18F-THK5351 PET Can Identify Astrogliosis in Multiple Sclerosis Plaques. Ishibashi K, Miura Y, Hirata K, Toyohara J, Ishii K. Clin Nucl Med. 2019 Jul 24. doi: 10.1097/RLU.0000000000002751.
A 26-year-old woman with relapsing-remitting multiple sclerosis (MS) underwent F-THK5351 PET during a remission period. PET imaging showed that small regions with elevated uptake of F-THK5351 were scattered in the brain and that the foci of F-THK5351 accumulations corresponded anatomically to MS plaques identified by MRI. Because F-THK5351 binds to monoamine oxidase B highly expressed in astrocytes, F-THK5351 accumulates in lesions undergoing astrogliosis. Hence, elevated uptake of F-THK5351 in the present case can represent ongoing astrogliosis in inactive MS lesions (plaques).
I read this post with a bit of excitement as it says that it is possible to image astrocytes, using a positron emission topography agent. This is a low grade radioactive drug that can bind to astrocytes. The PET scanner can detect this. They say this drug binds to the monoamine oxidase B receptor. Then I start to be more concerned. A quick look on “Brain Seq” ((CNS tissue RNA expression website) revealed that whilst this could be astrocyte selective, it is not astrocyte specific and could label other cells such as neurons. A quick look at “protein atlas” (protein expression website) for MAOB expression in the brain and it is clearly expressed by more than astrocytes.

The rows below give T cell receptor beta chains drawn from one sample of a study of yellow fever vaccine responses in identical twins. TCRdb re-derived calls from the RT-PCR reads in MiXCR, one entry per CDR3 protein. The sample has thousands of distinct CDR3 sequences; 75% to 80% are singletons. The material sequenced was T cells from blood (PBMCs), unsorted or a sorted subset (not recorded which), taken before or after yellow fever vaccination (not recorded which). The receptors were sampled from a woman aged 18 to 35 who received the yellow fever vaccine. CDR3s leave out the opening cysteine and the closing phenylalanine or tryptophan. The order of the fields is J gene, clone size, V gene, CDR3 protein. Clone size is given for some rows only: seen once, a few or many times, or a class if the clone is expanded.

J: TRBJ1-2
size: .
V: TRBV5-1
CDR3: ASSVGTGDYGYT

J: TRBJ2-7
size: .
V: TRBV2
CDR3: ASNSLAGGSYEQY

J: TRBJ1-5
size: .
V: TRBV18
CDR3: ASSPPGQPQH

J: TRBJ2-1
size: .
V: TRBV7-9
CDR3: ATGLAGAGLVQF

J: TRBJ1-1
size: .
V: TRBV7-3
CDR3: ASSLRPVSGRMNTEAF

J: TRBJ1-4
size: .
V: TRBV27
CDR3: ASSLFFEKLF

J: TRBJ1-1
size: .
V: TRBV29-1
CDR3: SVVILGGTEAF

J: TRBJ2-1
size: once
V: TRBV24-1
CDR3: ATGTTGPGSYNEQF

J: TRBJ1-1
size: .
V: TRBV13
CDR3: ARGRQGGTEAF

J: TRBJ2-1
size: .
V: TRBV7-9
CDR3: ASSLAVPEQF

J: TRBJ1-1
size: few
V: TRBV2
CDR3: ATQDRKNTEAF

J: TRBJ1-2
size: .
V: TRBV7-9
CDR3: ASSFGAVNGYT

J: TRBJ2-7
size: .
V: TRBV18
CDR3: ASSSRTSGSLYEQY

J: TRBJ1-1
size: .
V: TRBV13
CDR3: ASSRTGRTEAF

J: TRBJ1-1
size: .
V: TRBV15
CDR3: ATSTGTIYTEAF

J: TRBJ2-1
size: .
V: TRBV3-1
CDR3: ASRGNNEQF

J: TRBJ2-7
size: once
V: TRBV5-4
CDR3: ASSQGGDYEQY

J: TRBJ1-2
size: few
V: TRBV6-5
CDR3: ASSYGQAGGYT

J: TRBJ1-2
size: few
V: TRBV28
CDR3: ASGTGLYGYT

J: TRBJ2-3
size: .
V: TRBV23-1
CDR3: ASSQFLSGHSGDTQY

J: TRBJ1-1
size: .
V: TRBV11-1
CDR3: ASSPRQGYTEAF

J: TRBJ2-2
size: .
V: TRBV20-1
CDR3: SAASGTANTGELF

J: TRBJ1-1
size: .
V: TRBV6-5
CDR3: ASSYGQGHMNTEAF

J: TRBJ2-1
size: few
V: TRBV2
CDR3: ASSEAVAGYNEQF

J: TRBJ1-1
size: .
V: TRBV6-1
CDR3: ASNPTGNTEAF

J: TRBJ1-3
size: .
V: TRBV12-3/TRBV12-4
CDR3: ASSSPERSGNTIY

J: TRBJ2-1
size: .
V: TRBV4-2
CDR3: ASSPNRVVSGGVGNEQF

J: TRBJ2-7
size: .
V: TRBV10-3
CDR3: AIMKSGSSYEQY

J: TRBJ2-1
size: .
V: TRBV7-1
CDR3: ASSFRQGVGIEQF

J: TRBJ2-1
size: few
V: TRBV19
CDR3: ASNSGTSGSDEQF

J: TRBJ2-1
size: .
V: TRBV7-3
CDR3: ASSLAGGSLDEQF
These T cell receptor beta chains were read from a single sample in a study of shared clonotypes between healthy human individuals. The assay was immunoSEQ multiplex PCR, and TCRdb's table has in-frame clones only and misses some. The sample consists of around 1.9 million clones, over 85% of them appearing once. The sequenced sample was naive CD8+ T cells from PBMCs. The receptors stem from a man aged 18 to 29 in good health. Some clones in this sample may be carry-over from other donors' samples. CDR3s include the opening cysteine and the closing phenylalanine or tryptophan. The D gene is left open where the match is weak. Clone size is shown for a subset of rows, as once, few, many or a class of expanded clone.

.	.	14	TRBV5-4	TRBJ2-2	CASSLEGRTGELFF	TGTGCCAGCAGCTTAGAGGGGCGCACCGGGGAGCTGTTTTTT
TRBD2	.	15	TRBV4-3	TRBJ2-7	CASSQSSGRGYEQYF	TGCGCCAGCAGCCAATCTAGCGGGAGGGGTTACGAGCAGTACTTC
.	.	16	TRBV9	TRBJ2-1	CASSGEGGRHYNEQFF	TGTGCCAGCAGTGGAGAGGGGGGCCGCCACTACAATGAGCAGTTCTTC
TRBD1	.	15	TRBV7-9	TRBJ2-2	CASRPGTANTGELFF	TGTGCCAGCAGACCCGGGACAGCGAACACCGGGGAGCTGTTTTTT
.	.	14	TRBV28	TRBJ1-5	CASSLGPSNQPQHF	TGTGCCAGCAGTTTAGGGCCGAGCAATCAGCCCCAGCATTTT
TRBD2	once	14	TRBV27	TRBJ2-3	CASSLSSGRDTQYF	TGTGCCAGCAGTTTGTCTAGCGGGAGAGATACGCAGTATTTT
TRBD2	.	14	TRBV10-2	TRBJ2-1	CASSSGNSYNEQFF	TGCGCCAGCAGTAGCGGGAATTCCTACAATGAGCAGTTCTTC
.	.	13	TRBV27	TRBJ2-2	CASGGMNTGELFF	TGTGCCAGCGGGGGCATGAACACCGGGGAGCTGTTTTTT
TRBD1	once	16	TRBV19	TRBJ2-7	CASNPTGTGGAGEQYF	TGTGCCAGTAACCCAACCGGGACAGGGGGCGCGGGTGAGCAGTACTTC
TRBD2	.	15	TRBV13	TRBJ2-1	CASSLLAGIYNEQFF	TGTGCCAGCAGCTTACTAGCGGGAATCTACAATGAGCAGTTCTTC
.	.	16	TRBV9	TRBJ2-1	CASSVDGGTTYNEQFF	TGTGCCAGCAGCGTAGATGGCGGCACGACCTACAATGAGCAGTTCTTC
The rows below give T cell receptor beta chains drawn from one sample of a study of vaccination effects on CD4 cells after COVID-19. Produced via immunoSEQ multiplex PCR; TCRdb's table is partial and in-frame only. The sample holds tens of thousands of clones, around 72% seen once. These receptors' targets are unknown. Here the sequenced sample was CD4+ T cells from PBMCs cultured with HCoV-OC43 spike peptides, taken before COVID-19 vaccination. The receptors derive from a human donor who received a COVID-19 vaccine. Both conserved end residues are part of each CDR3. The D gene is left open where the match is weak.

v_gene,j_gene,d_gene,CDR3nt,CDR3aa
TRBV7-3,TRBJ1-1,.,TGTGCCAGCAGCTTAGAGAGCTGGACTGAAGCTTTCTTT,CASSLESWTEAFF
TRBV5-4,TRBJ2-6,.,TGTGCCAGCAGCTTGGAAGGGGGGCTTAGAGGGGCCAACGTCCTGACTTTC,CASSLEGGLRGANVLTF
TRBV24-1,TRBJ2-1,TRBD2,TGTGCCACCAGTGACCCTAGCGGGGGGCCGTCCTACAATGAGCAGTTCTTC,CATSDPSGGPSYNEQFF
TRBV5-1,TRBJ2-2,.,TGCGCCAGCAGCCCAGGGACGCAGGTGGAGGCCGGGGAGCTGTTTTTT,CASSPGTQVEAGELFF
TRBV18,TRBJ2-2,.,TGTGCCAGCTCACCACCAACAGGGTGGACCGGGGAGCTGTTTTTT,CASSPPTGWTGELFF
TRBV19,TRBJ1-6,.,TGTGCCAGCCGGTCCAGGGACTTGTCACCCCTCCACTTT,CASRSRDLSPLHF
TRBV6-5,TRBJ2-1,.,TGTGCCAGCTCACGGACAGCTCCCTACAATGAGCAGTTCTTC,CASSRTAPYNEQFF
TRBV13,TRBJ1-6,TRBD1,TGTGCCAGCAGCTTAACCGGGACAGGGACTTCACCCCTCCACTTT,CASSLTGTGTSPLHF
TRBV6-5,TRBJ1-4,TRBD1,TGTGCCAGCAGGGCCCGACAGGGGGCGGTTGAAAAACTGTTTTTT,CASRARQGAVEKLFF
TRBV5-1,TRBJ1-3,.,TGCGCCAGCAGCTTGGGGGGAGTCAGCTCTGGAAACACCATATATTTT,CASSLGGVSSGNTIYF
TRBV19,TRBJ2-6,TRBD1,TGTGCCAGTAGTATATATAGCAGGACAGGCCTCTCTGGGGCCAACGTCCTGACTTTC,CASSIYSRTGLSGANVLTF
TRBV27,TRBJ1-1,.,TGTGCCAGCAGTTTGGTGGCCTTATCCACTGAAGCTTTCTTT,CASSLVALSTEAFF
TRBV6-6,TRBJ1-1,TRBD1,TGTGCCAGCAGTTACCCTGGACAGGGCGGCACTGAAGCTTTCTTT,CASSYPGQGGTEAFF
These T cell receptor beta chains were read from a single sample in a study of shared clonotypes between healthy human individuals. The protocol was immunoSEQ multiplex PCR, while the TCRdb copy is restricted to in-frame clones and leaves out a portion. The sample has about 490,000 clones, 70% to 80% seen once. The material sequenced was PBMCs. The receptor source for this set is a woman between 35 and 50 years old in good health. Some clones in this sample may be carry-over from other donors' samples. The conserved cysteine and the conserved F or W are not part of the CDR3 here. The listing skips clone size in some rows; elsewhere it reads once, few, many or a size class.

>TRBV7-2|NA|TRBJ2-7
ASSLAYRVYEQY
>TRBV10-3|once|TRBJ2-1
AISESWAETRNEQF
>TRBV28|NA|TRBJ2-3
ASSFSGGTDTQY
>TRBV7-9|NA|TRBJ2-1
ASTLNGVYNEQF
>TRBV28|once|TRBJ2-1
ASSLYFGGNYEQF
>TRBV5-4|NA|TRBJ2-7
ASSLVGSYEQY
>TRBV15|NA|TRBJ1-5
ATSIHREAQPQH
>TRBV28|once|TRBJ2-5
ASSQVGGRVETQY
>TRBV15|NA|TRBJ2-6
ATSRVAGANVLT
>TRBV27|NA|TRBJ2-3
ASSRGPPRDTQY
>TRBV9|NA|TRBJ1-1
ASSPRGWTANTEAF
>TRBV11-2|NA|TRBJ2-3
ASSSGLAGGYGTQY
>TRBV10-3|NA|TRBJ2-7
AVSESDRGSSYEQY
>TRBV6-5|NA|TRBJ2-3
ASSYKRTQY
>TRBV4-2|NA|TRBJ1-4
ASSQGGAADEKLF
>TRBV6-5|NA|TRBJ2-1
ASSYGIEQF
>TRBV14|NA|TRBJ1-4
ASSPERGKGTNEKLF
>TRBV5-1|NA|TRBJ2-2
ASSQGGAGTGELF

This sounds like it could be like TSPO, hailed as being a microglial imager but clearly binding to more than just hot microglia,
Furthermore, they say this “images astrogliosis”, but in the absense of them killing the individual imaged to do some histology, how can they know this? This is a common problem of using imaging of an unknown pathology to define what the image is. Let’s see how this fairs.